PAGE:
FERC staff issued a positive draft environmental impact statement Friday on three separate but interrelated pipeline projects in the Rockies that will transport about 1.5 Bcf/d of gas. The projects collectively total about 796 miles of new pipeline that would cross Colorado, Wyoming, Nebraska, Kansas, Missouri and New Mexico, and 237,320 hp of new compression. They include the Rockies Express West (Rex West) project, an expansion of the TransColorado Gas Transmission and an expansion and extension of Questar's Overthrust Pipeline.
FERC staff is calling the combined proposals the Rockies Western Phase Project (see Daily GPI, Sept. 22). The combined systems will facilitate the transportation of production from the San Juan, Piceance and Green River Basins, among others, to markets in the Midwest, Midcontinent and eventually the eastern United States. FERC staff, which examined multiple route alternatives, has concluded that the combined project as designed, and with appropriate mitigation, would have limited adverse environmental impact and would be an "environmentally acceptable action."
Rex West, sponsored by Kinder Morgan, Sempra and ConocoPhillips, represents the bulk of the new pipeline (712 miles of 42-inch diameter pipe) among the three systems and the lead project spurring the development of the other two. It would transport gas from the Cheyenne Hub in north-central Colorado to its terminus at the Panhandle Eastern Pipe Line interconnect in Audrain County, MO, which would allow deliveries to markets in the Midwest, including Kansas City, St. Louis and Chicago. The pipeline would include five interconnections with existing pipelines along its route that would facilitate deliveries into the Midwest.
Rex West will include the powering up of the formerly named Entrega pipeline, which currently extends from the Piceance Basin to the Wamsutter Hub in Wyoming and to the Cheyenne Hub. New pipeline would extend from the Cheyenne Hub across parts of Nebraska, Kansas and Missouri. It would have five new compressor stations and four new compressor units at two existing stations. More than 99% of the Rex West facilities would be located in existing rights of way and the pipeline from Wamsutter to Cheyenne would parallel existing right of way.
The TransColorado Blanco-to-Meeker expansion would allow shippers to transport additional volumes of San Juan Basin production to interconnections at the Meeker Hub, including the upstream portion of Rex West, Entrega. The TransColorado expansion includes a small amount of new pipeline, two new compressor stations and modifications at three existing compressor stations.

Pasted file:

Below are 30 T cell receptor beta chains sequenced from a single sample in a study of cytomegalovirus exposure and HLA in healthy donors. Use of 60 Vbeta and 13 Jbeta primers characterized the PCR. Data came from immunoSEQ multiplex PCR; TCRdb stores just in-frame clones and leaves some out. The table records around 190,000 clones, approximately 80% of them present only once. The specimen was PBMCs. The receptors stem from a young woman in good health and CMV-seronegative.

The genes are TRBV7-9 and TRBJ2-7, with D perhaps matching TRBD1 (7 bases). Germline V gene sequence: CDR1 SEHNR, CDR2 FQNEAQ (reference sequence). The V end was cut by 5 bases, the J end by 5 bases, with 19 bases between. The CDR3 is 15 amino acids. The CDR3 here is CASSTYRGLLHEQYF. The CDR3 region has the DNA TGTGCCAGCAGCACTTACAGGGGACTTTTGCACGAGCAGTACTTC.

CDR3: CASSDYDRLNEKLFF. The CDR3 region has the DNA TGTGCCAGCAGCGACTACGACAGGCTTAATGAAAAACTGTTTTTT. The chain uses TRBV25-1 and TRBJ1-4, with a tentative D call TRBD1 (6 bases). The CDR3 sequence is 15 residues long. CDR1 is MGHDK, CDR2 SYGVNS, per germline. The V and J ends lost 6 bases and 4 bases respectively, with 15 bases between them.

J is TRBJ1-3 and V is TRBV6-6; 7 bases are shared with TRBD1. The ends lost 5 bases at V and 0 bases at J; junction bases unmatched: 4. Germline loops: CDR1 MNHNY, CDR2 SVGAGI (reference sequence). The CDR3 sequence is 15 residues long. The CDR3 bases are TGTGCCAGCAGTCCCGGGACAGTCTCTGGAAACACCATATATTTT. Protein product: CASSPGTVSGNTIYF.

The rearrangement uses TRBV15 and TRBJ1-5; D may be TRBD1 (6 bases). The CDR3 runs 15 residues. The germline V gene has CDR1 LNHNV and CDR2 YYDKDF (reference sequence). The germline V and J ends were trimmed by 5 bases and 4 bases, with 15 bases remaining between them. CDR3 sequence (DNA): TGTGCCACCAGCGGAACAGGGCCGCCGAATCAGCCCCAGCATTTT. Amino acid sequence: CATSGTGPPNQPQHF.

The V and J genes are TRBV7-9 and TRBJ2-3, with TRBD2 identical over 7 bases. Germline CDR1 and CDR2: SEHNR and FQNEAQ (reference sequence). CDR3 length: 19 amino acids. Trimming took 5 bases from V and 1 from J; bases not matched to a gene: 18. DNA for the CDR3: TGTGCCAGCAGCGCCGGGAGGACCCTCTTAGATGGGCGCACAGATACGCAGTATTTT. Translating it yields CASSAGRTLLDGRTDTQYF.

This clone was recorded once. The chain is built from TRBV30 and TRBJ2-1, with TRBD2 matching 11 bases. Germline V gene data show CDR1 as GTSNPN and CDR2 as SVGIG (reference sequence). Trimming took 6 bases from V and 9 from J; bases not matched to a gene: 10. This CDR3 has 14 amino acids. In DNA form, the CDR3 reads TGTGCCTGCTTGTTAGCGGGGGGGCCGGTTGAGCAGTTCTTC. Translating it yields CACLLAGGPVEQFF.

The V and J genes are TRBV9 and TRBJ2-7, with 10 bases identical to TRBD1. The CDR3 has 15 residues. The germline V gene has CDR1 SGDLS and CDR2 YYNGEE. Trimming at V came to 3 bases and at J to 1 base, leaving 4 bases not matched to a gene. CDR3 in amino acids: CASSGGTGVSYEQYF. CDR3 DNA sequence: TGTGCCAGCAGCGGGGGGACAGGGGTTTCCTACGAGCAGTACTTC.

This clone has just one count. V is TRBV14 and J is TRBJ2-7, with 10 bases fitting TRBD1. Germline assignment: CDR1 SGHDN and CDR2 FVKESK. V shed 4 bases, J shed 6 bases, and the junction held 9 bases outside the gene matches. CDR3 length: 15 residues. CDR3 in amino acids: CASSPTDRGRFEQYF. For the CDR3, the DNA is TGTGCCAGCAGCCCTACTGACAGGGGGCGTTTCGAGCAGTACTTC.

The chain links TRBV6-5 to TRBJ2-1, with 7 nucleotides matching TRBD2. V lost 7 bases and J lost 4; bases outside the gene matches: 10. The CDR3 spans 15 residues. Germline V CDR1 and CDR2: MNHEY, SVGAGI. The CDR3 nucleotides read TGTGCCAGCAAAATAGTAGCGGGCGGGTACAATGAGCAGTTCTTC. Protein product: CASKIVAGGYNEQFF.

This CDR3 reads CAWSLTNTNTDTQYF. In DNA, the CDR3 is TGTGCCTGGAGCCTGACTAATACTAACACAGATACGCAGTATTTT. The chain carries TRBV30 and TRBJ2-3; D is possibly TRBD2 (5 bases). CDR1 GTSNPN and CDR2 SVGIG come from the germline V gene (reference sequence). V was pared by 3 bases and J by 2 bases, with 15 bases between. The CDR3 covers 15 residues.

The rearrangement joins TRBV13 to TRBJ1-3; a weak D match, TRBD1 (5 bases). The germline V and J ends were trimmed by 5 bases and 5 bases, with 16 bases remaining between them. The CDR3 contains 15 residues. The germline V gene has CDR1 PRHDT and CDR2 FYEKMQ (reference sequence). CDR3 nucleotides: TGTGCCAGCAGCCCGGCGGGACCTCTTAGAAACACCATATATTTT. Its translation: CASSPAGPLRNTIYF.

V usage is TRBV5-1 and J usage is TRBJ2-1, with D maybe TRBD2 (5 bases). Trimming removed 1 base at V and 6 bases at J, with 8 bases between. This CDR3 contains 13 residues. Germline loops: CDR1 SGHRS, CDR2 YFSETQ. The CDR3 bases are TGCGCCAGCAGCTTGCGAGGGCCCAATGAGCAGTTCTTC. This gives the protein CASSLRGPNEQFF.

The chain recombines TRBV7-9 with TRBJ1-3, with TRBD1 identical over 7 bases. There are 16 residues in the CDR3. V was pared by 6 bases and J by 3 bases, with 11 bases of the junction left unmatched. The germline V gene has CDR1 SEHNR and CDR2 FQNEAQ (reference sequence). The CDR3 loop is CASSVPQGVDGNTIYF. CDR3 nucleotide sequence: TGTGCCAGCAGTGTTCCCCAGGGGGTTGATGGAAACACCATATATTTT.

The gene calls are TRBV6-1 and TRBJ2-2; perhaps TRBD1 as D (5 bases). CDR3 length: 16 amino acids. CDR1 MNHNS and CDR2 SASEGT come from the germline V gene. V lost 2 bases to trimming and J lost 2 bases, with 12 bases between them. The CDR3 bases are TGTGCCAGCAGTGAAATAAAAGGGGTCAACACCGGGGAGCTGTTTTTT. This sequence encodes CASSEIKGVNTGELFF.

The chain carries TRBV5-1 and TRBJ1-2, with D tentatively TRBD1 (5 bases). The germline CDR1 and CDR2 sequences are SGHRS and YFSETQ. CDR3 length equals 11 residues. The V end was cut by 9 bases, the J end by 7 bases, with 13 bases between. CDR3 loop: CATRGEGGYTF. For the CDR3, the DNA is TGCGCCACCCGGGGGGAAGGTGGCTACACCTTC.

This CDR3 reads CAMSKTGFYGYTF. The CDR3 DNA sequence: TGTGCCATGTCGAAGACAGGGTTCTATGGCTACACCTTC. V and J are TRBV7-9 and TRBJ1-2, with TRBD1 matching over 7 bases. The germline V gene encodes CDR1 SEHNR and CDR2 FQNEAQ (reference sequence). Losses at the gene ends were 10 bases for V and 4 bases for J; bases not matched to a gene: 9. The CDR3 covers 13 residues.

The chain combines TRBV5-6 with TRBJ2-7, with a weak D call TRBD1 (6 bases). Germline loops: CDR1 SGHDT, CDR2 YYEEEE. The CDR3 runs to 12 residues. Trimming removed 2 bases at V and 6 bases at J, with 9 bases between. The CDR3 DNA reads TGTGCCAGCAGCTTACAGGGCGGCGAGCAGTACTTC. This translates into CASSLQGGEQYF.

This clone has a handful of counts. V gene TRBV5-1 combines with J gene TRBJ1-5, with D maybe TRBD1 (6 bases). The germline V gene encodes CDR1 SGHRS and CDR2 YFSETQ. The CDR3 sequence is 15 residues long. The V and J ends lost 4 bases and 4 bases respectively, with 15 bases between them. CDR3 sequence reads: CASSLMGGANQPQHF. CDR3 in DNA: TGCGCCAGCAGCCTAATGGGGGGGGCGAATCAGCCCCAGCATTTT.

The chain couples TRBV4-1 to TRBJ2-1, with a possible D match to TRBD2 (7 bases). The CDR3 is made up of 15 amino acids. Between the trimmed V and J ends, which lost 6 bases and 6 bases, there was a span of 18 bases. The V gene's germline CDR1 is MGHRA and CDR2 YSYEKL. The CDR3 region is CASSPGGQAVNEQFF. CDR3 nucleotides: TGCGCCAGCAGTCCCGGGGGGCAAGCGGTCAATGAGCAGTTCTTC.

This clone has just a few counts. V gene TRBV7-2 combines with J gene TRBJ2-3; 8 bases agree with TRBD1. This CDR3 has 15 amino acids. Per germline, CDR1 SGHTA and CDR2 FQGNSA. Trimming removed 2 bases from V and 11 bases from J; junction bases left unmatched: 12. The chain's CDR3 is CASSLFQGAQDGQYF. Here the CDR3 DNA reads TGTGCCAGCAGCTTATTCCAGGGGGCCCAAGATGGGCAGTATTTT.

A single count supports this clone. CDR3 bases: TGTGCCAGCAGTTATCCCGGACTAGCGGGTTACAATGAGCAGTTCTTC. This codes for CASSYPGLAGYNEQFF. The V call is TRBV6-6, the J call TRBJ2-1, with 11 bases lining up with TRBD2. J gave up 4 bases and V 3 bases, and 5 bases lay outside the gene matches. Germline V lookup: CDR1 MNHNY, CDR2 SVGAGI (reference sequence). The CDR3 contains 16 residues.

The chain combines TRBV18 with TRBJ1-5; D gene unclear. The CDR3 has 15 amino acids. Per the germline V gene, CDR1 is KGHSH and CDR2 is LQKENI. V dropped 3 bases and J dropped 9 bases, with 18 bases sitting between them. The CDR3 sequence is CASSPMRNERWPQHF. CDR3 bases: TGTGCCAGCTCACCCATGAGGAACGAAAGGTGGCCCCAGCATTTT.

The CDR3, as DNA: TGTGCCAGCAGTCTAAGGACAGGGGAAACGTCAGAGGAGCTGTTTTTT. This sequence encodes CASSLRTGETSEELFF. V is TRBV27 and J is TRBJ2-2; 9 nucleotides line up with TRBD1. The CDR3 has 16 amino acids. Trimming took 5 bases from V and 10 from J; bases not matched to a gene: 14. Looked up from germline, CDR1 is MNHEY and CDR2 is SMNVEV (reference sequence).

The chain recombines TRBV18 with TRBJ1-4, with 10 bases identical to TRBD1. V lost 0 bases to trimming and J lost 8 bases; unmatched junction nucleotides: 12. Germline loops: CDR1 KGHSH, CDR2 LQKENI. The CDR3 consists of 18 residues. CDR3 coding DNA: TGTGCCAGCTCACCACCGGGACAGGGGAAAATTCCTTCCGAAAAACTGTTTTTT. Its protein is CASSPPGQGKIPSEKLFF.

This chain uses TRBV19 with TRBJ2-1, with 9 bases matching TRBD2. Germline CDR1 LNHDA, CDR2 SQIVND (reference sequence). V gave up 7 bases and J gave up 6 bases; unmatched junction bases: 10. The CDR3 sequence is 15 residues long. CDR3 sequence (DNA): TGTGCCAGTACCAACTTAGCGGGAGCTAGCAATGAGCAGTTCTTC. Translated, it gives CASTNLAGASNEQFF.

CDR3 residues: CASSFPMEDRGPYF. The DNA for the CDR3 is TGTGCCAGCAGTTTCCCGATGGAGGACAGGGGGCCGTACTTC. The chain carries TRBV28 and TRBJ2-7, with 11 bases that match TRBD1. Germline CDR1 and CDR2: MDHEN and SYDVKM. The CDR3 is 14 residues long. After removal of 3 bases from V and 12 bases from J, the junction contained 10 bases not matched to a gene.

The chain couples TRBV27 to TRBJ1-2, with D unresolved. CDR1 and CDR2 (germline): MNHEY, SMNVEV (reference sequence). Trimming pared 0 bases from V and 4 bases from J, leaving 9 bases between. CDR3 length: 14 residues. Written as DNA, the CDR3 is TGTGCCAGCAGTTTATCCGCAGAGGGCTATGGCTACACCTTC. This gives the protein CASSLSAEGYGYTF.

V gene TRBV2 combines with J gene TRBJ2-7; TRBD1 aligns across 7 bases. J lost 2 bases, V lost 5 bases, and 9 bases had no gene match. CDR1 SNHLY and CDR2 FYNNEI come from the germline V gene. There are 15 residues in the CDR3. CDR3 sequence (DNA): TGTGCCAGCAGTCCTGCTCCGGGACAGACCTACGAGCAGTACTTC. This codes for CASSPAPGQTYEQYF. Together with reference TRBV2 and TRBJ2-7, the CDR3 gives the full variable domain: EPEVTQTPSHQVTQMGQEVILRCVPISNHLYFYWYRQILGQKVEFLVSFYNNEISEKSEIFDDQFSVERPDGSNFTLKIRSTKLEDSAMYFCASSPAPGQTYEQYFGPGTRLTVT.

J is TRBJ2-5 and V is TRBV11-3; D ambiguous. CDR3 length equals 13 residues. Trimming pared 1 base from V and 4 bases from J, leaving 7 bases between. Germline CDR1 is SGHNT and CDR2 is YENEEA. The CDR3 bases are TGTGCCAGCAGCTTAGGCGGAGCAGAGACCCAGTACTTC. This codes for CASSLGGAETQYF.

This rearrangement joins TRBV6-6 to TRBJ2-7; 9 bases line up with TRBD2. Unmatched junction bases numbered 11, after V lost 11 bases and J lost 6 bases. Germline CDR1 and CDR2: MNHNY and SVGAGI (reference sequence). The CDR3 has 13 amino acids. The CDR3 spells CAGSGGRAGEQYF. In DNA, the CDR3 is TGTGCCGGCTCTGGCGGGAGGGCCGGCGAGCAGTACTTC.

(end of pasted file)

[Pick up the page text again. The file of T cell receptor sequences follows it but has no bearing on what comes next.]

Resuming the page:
The Overthrust project includes 77 miles of new 36-inch diameter pipeline in Sweetwater Country, WY, a small line to tie into the Opal Hub in southwestern Wyoming and two new compressor stations in Wyoming. It would provide 625,000 Dth/d of firm transportation capacity (expandable to 1.5 million Dth/d) from the Opal Hub to the Wamsutter Hub, where it will interconnect with Entrega/Rex West.
Staff said that Rex West, TransColorado, and Overthrust would implement resource- or activity-specific plans, procedures, and agreements to protect natural resources, avoid or limit environmental impact, and promote restoration of all disturbed areas during construction and operation of the project. The use of the horizontal directional drilling would avoid disturbances to the beds and banks of the Missouri River (Kansas/Missouri border) and Big Creek (Missouri) along the Rex West mainline and the Deadman Wash and Ten Mile Draw (Wyoming) along Overthrust's Wamsutter Expansion mainline. An environmental inspection and monitoring program would be implemented to ensure compliance with all mitigation measures. the pre-filing process for the third leg of a $4 billion pipeline project that would deliver Rocky Mountain supplies to markets in the Midwest and East.
Another segment of the line, which has been named the REX East Project, consists of about 622 miles of 42-inch diameter pipeline that would extend from Audrain County, MO, through Illinois and Indiana to Clarington, OH. The project would have seven new compressor stations, totaling about 236,000 horsepower, and about 20 interconnects to other major pipeline systems (see Daily GPI, June 15). There also is a proposal for a separate Ohio-Pennsylvania extension (see Daily GPI, July 20).
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